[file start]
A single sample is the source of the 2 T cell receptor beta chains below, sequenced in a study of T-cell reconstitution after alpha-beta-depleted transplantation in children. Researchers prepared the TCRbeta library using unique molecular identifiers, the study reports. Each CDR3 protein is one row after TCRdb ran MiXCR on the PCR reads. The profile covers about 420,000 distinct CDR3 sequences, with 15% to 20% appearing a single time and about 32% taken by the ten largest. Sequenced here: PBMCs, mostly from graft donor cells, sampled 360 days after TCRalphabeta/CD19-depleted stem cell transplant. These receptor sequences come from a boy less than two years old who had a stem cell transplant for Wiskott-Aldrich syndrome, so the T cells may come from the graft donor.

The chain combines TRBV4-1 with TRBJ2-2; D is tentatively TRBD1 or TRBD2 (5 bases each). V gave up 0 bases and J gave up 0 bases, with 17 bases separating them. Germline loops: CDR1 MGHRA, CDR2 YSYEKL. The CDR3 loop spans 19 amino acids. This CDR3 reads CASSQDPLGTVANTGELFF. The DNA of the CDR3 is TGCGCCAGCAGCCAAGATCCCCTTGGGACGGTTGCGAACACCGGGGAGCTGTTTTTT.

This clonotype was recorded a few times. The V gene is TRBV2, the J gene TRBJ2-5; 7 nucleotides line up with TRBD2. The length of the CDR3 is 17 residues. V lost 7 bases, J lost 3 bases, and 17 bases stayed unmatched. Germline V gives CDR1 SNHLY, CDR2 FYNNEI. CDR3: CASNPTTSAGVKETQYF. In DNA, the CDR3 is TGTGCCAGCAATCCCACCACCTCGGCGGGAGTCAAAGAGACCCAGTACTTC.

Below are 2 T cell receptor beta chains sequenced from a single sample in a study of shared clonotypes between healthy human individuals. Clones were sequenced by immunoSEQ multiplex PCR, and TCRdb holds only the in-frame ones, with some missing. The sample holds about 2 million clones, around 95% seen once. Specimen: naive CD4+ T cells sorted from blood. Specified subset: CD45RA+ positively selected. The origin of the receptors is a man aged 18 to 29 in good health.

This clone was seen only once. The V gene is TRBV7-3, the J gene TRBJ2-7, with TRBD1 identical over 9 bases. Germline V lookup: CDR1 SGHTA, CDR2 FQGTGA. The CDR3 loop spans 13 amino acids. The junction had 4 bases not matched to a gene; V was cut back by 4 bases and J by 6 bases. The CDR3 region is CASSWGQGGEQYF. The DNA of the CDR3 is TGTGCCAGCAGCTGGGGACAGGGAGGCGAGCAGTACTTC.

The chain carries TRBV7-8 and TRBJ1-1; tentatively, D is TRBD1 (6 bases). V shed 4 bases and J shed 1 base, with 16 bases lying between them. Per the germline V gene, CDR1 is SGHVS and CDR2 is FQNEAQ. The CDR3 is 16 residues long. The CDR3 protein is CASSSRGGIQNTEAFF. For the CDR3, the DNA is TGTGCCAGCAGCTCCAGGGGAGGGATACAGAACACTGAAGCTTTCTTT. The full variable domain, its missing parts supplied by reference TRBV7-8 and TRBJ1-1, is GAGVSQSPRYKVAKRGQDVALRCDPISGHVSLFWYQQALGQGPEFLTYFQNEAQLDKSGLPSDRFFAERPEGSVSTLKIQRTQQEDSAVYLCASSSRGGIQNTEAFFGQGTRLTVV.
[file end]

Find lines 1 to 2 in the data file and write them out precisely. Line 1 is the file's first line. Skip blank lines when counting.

A single sample is the source of the 2 T cell receptor beta chains below, sequenced in a study of T-cell reconstitution after alpha-beta-depleted transplantation in children. Researchers prepared the TCRbeta library using unique molecular identifiers, the study reports. Each CDR3 protein is one row after TCRdb ran MiXCR on the PCR reads. The profile covers about 420,000 distinct CDR3 sequences, with 15% to 20% appearing a single time and about 32% taken by the ten largest. Sequenced here: PBMCs, mostly from graft donor cells, sampled 360 days after TCRalphabeta/CD19-depleted stem cell transplant. These receptor sequences come from a boy less than two years old who had a stem cell transplant for Wiskott-Aldrich syndrome, so the T cells may come from the graft donor.

The chain combines TRBV4-1 with TRBJ2-2; D is tentatively TRBD1 or TRBD2 (5 bases each). V gave up 0 bases and J gave up 0 bases, with 17 bases separating them. Germline loops: CDR1 MGHRA, CDR2 YSYEKL. The CDR3 loop spans 19 amino acids. This CDR3 reads CASSQDPLGTVANTGELFF. The DNA of the CDR3 is TGCGCCAGCAGCCAAGATCCCCTTGGGACGGTTGCGAACACCGGGGAGCTGTTTTTT.